Letting Children Die for the Faith
by Rita Swan
The following article is from Free
Inquiry magazine, Volume 19, Number 1.
What kind of society would we have if everyone were allowed
to violate laws that offended his or her religious beliefs? Most people would
see that as anarchy. Children, however, die because of their parents’
religious beliefs about medical care, and the response of public officials is
When pediatrician Seth Asser and I studied these deaths, we
found that, of 172 U.S. children who died between 1975 and 1995 after their
parents withheld medical care on religious grounds, 140 fatalities were from
conditions for which survival rates with medical care would have exceeded 90%.1
We believe that the cases in our files were only the minor fraction of the
actual number of deaths. Only 43 of 172 deaths were prosecuted. In many cases
public officials dismissed these deaths as due to natural causes.
Shortly after our research was published, the Oregonian
reported that the Followers of Christ Church in Clackamas County lets children
die without medical care. The congregation has its own cemetery and has buried
78 children there since 1955.
Surely these are astronomical death rates in a congregation
with an estimated 1,200 members. Yet public officials remained indifferent for
decades. In more than 50 cases, the state either did not bother to determine the
cause of the children’s deaths or the records have been lost. Since 1987, the
medical examiner has performed autopsies and brought cases to the district
attorney’s office. The prosecutor, however, declined to file charges, claiming
that the parents had a constitutional right to withhold lifesaving care from
In the past year Followers children without medical care
have died of a renal infection, a strangulated hernia, and diabetes. New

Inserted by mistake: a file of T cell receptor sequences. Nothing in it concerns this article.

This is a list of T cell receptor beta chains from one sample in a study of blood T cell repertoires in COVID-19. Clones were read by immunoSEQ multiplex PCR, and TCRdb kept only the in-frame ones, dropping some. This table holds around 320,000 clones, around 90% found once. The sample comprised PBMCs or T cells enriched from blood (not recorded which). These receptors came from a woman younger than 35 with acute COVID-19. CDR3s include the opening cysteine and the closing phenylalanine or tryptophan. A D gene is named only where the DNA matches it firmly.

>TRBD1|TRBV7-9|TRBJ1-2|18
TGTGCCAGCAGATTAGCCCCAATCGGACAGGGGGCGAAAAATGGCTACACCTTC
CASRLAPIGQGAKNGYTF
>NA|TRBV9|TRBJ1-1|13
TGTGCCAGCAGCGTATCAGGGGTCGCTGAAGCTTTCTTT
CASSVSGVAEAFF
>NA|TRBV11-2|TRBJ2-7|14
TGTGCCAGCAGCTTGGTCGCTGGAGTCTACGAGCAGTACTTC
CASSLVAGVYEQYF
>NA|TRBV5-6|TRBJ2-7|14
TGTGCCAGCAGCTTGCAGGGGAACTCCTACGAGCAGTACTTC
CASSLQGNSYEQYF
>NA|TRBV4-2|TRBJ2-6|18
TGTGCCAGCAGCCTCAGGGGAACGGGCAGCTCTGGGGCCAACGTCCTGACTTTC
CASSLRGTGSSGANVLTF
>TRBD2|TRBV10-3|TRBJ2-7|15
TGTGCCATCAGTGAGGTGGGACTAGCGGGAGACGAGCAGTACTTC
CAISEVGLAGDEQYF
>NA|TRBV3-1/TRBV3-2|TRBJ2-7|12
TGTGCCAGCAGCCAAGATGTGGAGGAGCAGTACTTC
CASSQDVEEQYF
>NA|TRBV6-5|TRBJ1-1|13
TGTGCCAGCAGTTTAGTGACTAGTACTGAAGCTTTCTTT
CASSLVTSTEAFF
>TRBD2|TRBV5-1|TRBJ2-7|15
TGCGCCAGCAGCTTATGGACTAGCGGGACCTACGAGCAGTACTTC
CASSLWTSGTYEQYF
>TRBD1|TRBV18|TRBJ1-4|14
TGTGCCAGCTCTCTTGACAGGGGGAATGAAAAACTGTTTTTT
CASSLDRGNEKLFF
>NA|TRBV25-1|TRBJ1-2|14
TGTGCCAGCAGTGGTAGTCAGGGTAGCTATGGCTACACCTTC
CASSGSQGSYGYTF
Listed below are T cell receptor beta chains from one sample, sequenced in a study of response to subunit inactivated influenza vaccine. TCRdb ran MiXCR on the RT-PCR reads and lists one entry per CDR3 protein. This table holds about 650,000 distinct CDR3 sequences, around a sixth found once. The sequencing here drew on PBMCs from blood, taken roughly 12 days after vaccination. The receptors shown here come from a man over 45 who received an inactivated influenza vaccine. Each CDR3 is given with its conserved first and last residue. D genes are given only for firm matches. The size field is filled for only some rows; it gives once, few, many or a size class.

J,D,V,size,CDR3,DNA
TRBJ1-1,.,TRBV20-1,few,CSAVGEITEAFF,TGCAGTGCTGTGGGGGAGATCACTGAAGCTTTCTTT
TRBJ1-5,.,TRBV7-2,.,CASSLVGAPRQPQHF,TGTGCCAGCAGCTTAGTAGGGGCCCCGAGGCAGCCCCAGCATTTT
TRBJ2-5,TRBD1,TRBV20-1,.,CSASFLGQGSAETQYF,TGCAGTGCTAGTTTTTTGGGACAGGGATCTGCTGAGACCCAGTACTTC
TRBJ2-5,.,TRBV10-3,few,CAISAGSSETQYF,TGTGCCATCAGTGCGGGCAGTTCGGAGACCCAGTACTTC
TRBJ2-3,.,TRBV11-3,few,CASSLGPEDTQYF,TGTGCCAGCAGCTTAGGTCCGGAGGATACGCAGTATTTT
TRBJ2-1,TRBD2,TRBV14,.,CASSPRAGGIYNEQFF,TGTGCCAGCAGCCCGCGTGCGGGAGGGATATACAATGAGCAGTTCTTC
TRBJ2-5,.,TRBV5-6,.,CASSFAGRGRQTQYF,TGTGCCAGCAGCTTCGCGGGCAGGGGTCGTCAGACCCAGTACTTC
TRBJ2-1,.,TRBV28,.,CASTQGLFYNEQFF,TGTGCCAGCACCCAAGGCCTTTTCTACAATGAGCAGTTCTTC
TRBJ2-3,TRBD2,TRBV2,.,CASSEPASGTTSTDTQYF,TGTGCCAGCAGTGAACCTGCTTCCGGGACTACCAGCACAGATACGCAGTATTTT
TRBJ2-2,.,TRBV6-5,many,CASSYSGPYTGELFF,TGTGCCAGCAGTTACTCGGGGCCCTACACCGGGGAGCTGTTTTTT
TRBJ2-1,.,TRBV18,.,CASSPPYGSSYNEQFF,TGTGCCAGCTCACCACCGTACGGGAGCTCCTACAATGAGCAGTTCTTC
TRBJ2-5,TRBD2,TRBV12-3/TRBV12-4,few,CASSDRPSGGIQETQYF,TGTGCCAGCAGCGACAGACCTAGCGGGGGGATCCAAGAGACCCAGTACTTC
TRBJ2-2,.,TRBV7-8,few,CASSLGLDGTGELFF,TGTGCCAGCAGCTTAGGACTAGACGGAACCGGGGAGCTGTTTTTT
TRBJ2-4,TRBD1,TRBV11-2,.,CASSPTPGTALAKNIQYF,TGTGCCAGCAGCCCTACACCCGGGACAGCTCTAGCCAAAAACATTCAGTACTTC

Clackamas County District Attorney Terry Gustafson wants to file charges, but
has concluded that Oregon laws providing religious immunity to charges of
homicide by abuse or neglect and manslaughter, enacted in 1995 and 1997, prevent
her from doing so.
An Idaho affiliate of the Followers has had 12 children die
since 1980. None of these 90 children was known to Seth and me when we did our
research for Pediatrics.
The United States has a vast array of religious exemption
laws that allow parents to deprive children of health care. These include
religious exemptions from criminal charges, civil abuse and neglect charges,
immunizations, physical examinations, prophylactic eyedrops, metabolic testing
of newborns, lead poison screening, and instruction about disease.
These exemptions have brought very serious harm to
children. Many outbreaks of vaccine-preventable diseases have occurred in groups
claiming religious exemptions from immunizations. Prophylactic eyedrops prevent
blindness. Metabolic testing detects disorders that cause mental retardation if
States with a religious defense to the most serious crimes
against children include Iowa and Ohio (a religious defense to manslaughter);
Delaware and West Virginia (religious defenses to murder of a child); Arkansas
(religious defense to capital murder); and Oregon (religious defenses to
homicide by abuse or neglect, manslaughter, criminal mistreatment, and
nonsupport). Oregon laws extend religious immunity beyond medical neglect. A
parent may be beating or torturing a child, but if he or she can show that the
child was prayed for, criminal charges must be dismissed.
In 1996 the first religious exemption allowing parents to
withhold medical care was placed in federal law. The Child Abuse Prevention and
Treatment Act requires states in the federal grant program to include failure to
provide medical care in their definitions of child neglect, but also states:
“Nothing in this Act shall be construed as establishing a Federal requirement
that a parent or legal guardian provide a child any medical service or treatment
against the religious beliefs of the parent or legal guardian.” Thus, the
federal government allows one class of children to be deprived of protections it